Exercising your brain is invaluable.
5. Reading stretches your imagination.
Too many in our country make up their mind on an issue without thinking or researching about it before making their opinions. They simply go with them. Reading can help you stretch your imagination so you begin to see other sides of the pressing issues of our day.
While it would be better to actually interact with someone from the other camp, a book can offer you the opportunity to look at different opinions without conflicting emotions that come with a face-to-face meeting.
From looking through Facebook posts, I think many folks would benefit our society from logging off the web and logging into a book.
6. Reading gives a common language and story.
Whenever my family goes on vacation, we often find some classic book to listen to or read together. This gives us something to interact with each other while eating or playing.
Sometimes the book comes with a fun catch phrase like, “I’ll eat my head” (from Oliver Twist by Charles Dickens) that stay with us for years. Other times, we can discuss on how something made us feel or think. As we have all heard or read the same story, we have a common base to start from. This is one of the benefits of reading that’s great for friends or families.
7. Reading brings tranquility.
We live in a loud world. Radios, television, movies, sirens, billboards: they’re all are shouting at us to pay attention to them. We live in an era of over-stimulation, and so our minds become exhausted easily. But to find a hammock in the shade and a good book, surrounded by the sound of birds chirping and squirrels playing, makes reading a little mini vacation of solitude and silence.
8. Reading is fun.
While in school, we are forced to read books that maybe we would not have selected for ourselves. The chore of reading them on a timeline can cause stress. Suddenly, we forget that reading was meant to be fun.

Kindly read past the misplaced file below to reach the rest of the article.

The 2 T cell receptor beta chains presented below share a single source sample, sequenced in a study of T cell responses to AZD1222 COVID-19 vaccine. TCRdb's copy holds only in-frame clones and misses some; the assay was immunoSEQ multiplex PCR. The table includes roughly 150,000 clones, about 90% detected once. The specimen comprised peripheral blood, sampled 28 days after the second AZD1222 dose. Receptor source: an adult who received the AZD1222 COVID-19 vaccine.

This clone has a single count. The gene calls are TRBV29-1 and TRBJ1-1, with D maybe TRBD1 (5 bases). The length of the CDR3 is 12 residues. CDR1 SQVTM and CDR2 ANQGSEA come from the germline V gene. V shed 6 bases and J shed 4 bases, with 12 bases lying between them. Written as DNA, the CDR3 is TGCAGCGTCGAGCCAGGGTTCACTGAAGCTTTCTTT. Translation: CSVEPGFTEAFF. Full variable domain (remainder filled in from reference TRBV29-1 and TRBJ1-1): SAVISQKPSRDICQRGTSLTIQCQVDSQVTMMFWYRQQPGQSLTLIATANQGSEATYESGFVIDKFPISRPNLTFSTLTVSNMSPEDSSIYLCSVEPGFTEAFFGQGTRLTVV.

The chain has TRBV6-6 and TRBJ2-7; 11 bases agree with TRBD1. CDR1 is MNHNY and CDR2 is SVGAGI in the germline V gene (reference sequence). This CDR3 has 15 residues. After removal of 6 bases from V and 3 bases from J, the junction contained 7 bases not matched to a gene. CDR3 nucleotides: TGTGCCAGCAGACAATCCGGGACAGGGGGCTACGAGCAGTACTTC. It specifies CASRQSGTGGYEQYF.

As children, we loved it if someone read to us and we enjoyed reading for others. Try to remember the fun of reading. Find something light-hearted that will stimulate your lips to smile often.
9. Reading makes us wiser.
I have a passion for leadership books that tell me stories about how obstacles were overcome and enemies vanquished. My bend is to look for some common trait that I can pull out and use when an obstacle appears and threatens to overwhelm me, or my organization.
My mind searches the memories of those stories and more often than not, I can find a solution to whatever I am facing. Many think that I am wise when I present my solution. But the truth is that I am just well-read. You can be, too.
10. Reading keeps us focused.
There are many good causes in this world. But if we are not careful, we can be dragged in multiple directions all at the same time, to watch our lives being ripped apart. But when we read, it’s just us and the book – nothing else. In reading, it’s just you and the words coursing through your mind, as they shape and exercise that most critical of muscles.
The printing press revolutionized the world. Suddenly, more people could share their thoughts and ideas. Then, innovations started to become the norm as these ideas expanded and split and then expanded again.
You can be part of this revolution by picking up a book. Visit your favorite book store or library today to get going. Change your world.